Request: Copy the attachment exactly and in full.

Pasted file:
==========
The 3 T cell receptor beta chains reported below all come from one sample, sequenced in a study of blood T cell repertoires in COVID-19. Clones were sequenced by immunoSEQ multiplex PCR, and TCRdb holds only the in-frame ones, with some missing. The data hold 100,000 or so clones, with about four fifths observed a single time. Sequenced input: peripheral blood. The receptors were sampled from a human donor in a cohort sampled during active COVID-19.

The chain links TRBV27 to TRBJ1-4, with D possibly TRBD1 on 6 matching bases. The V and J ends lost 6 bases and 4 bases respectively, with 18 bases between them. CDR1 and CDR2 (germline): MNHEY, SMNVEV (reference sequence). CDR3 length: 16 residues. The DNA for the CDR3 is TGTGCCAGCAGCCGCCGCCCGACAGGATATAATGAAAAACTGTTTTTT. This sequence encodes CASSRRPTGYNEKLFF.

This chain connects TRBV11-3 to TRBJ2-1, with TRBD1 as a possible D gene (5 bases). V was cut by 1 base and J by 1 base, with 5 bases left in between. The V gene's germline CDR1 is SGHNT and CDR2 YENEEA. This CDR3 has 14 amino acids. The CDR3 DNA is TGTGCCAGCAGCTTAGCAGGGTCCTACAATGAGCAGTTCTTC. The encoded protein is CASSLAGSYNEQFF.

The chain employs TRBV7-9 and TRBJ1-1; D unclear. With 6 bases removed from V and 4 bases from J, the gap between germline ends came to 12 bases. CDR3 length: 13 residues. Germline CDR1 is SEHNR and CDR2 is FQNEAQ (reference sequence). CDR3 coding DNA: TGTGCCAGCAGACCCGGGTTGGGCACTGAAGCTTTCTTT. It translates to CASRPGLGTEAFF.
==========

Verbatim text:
The 3 T cell receptor beta chains reported below all come from one sample, sequenced in a study of blood T cell repertoires in COVID-19. Clones were sequenced by immunoSEQ multiplex PCR, and TCRdb holds only the in-frame ones, with some missing. The data hold 100,000 or so clones, with about four fifths observed a single time. Sequenced input: peripheral blood. The receptors were sampled from a human donor in a cohort sampled during active COVID-19.

The chain links TRBV27 to TRBJ1-4, with D possibly TRBD1 on 6 matching bases. The V and J ends lost 6 bases and 4 bases respectively, with 18 bases between them. CDR1 and CDR2 (germline): MNHEY, SMNVEV (reference sequence). CDR3 length: 16 residues. The DNA for the CDR3 is TGTGCCAGCAGCCGCCGCCCGACAGGATATAATGAAAAACTGTTTTTT. This sequence encodes CASSRRPTGYNEKLFF.

This chain connects TRBV11-3 to TRBJ2-1, with TRBD1 as a possible D gene (5 bases). V was cut by 1 base and J by 1 base, with 5 bases left in between. The V gene's germline CDR1 is SGHNT and CDR2 YENEEA. This CDR3 has 14 amino acids. The CDR3 DNA is TGTGCCAGCAGCTTAGCAGGGTCCTACAATGAGCAGTTCTTC. The encoded protein is CASSLAGSYNEQFF.

The chain employs TRBV7-9 and TRBJ1-1; D unclear. With 6 bases removed from V and 4 bases from J, the gap between germline ends came to 12 bases. CDR3 length: 13 residues. Germline CDR1 is SEHNR and CDR2 is FQNEAQ (reference sequence). CDR3 coding DNA: TGTGCCAGCAGACCCGGGTTGGGCACTGAAGCTTTCTTT. It translates to CASRPGLGTEAFF.